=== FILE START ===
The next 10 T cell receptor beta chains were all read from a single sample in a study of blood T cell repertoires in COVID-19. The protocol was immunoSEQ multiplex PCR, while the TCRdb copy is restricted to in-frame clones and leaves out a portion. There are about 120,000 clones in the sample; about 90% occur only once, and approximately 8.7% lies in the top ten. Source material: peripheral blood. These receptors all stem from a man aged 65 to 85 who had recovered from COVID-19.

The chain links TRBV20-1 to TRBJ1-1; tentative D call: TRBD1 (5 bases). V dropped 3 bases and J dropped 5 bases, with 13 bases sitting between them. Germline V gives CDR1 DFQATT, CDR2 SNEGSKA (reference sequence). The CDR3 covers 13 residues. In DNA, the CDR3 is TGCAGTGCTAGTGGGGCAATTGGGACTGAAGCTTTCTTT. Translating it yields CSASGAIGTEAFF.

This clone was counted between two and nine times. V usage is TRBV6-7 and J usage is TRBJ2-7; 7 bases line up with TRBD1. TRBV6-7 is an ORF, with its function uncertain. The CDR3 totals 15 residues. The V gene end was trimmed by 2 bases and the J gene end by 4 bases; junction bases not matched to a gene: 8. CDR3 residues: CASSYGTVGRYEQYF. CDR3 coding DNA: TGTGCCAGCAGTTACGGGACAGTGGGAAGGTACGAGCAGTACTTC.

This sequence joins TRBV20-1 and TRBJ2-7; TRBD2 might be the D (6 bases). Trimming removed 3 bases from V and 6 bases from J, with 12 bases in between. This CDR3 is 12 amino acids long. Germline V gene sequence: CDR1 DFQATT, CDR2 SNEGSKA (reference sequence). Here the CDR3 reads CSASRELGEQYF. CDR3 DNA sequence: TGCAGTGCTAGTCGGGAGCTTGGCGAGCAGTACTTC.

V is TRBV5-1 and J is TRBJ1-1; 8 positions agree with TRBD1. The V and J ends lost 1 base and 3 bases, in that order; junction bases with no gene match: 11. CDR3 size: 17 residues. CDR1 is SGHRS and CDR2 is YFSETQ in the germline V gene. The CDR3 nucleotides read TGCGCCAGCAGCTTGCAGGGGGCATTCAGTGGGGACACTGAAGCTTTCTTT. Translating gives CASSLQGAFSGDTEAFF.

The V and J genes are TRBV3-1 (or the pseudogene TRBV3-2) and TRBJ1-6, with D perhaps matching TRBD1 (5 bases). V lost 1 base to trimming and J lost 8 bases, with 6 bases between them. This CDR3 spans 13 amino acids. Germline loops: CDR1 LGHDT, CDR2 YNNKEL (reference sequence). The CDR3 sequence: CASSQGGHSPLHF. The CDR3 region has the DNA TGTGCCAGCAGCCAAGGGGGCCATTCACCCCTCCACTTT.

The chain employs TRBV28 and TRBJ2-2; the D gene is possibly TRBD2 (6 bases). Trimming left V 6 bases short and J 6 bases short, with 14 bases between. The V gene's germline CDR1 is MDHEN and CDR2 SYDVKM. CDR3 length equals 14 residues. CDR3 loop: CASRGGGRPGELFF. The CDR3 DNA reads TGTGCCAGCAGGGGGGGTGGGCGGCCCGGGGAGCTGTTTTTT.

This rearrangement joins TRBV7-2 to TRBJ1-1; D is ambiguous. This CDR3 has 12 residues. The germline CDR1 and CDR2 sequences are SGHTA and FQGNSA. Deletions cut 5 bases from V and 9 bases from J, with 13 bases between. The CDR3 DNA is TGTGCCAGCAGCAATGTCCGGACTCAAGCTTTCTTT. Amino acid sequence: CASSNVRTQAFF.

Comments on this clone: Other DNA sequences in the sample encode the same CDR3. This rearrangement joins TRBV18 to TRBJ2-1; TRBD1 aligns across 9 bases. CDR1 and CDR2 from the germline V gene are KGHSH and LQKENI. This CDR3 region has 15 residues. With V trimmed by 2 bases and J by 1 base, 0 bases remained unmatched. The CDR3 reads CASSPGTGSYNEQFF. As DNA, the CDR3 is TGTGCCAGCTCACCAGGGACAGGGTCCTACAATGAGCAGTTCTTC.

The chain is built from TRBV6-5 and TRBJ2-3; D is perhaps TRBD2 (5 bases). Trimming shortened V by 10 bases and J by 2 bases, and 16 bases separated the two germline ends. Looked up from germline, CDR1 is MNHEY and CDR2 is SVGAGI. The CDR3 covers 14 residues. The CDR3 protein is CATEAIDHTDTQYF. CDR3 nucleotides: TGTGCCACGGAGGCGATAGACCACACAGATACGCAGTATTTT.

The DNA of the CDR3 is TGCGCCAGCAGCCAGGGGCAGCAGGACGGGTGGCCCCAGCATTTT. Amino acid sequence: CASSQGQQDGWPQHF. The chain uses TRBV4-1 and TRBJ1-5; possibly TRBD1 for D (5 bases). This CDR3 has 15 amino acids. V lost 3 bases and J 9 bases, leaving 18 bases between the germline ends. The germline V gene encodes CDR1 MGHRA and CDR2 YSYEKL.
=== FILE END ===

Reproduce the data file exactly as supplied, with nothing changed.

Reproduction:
The next 10 T cell receptor beta chains were all read from a single sample in a study of blood T cell repertoires in COVID-19. The protocol was immunoSEQ multiplex PCR, while the TCRdb copy is restricted to in-frame clones and leaves out a portion. There are about 120,000 clones in the sample; about 90% occur only once, and approximately 8.7% lies in the top ten. Source material: peripheral blood. These receptors all stem from a man aged 65 to 85 who had recovered from COVID-19.

The chain links TRBV20-1 to TRBJ1-1; tentative D call: TRBD1 (5 bases). V dropped 3 bases and J dropped 5 bases, with 13 bases sitting between them. Germline V gives CDR1 DFQATT, CDR2 SNEGSKA (reference sequence). The CDR3 covers 13 residues. In DNA, the CDR3 is TGCAGTGCTAGTGGGGCAATTGGGACTGAAGCTTTCTTT. Translating it yields CSASGAIGTEAFF.

This clone was counted between two and nine times. V usage is TRBV6-7 and J usage is TRBJ2-7; 7 bases line up with TRBD1. TRBV6-7 is an ORF, with its function uncertain. The CDR3 totals 15 residues. The V gene end was trimmed by 2 bases and the J gene end by 4 bases; junction bases not matched to a gene: 8. CDR3 residues: CASSYGTVGRYEQYF. CDR3 coding DNA: TGTGCCAGCAGTTACGGGACAGTGGGAAGGTACGAGCAGTACTTC.

This sequence joins TRBV20-1 and TRBJ2-7; TRBD2 might be the D (6 bases). Trimming removed 3 bases from V and 6 bases from J, with 12 bases in between. This CDR3 is 12 amino acids long. Germline V gene sequence: CDR1 DFQATT, CDR2 SNEGSKA (reference sequence). Here the CDR3 reads CSASRELGEQYF. CDR3 DNA sequence: TGCAGTGCTAGTCGGGAGCTTGGCGAGCAGTACTTC.

V is TRBV5-1 and J is TRBJ1-1; 8 positions agree with TRBD1. The V and J ends lost 1 base and 3 bases, in that order; junction bases with no gene match: 11. CDR3 size: 17 residues. CDR1 is SGHRS and CDR2 is YFSETQ in the germline V gene. The CDR3 nucleotides read TGCGCCAGCAGCTTGCAGGGGGCATTCAGTGGGGACACTGAAGCTTTCTTT. Translating gives CASSLQGAFSGDTEAFF.

The V and J genes are TRBV3-1 (or the pseudogene TRBV3-2) and TRBJ1-6, with D perhaps matching TRBD1 (5 bases). V lost 1 base to trimming and J lost 8 bases, with 6 bases between them. This CDR3 spans 13 amino acids. Germline loops: CDR1 LGHDT, CDR2 YNNKEL (reference sequence). The CDR3 sequence: CASSQGGHSPLHF. The CDR3 region has the DNA TGTGCCAGCAGCCAAGGGGGCCATTCACCCCTCCACTTT.

The chain employs TRBV28 and TRBJ2-2; the D gene is possibly TRBD2 (6 bases). Trimming left V 6 bases short and J 6 bases short, with 14 bases between. The V gene's germline CDR1 is MDHEN and CDR2 SYDVKM. CDR3 length equals 14 residues. CDR3 loop: CASRGGGRPGELFF. The CDR3 DNA reads TGTGCCAGCAGGGGGGGTGGGCGGCCCGGGGAGCTGTTTTTT.

This rearrangement joins TRBV7-2 to TRBJ1-1; D is ambiguous. This CDR3 has 12 residues. The germline CDR1 and CDR2 sequences are SGHTA and FQGNSA. Deletions cut 5 bases from V and 9 bases from J, with 13 bases between. The CDR3 DNA is TGTGCCAGCAGCAATGTCCGGACTCAAGCTTTCTTT. Amino acid sequence: CASSNVRTQAFF.

Comments on this clone: Other DNA sequences in the sample encode the same CDR3. This rearrangement joins TRBV18 to TRBJ2-1; TRBD1 aligns across 9 bases. CDR1 and CDR2 from the germline V gene are KGHSH and LQKENI. This CDR3 region has 15 residues. With V trimmed by 2 bases and J by 1 base, 0 bases remained unmatched. The CDR3 reads CASSPGTGSYNEQFF. As DNA, the CDR3 is TGTGCCAGCTCACCAGGGACAGGGTCCTACAATGAGCAGTTCTTC.

The chain is built from TRBV6-5 and TRBJ2-3; D is perhaps TRBD2 (5 bases). Trimming shortened V by 10 bases and J by 2 bases, and 16 bases separated the two germline ends. Looked up from germline, CDR1 is MNHEY and CDR2 is SVGAGI. The CDR3 covers 14 residues. The CDR3 protein is CATEAIDHTDTQYF. CDR3 nucleotides: TGTGCCACGGAGGCGATAGACCACACAGATACGCAGTATTTT.

The DNA of the CDR3 is TGCGCCAGCAGCCAGGGGCAGCAGGACGGGTGGCCCCAGCATTTT. Amino acid sequence: CASSQGQQDGWPQHF. The chain uses TRBV4-1 and TRBJ1-5; possibly TRBD1 for D (5 bases). This CDR3 has 15 amino acids. V lost 3 bases and J 9 bases, leaving 18 bases between the germline ends. The germline V gene encodes CDR1 MGHRA and CDR2 YSYEKL.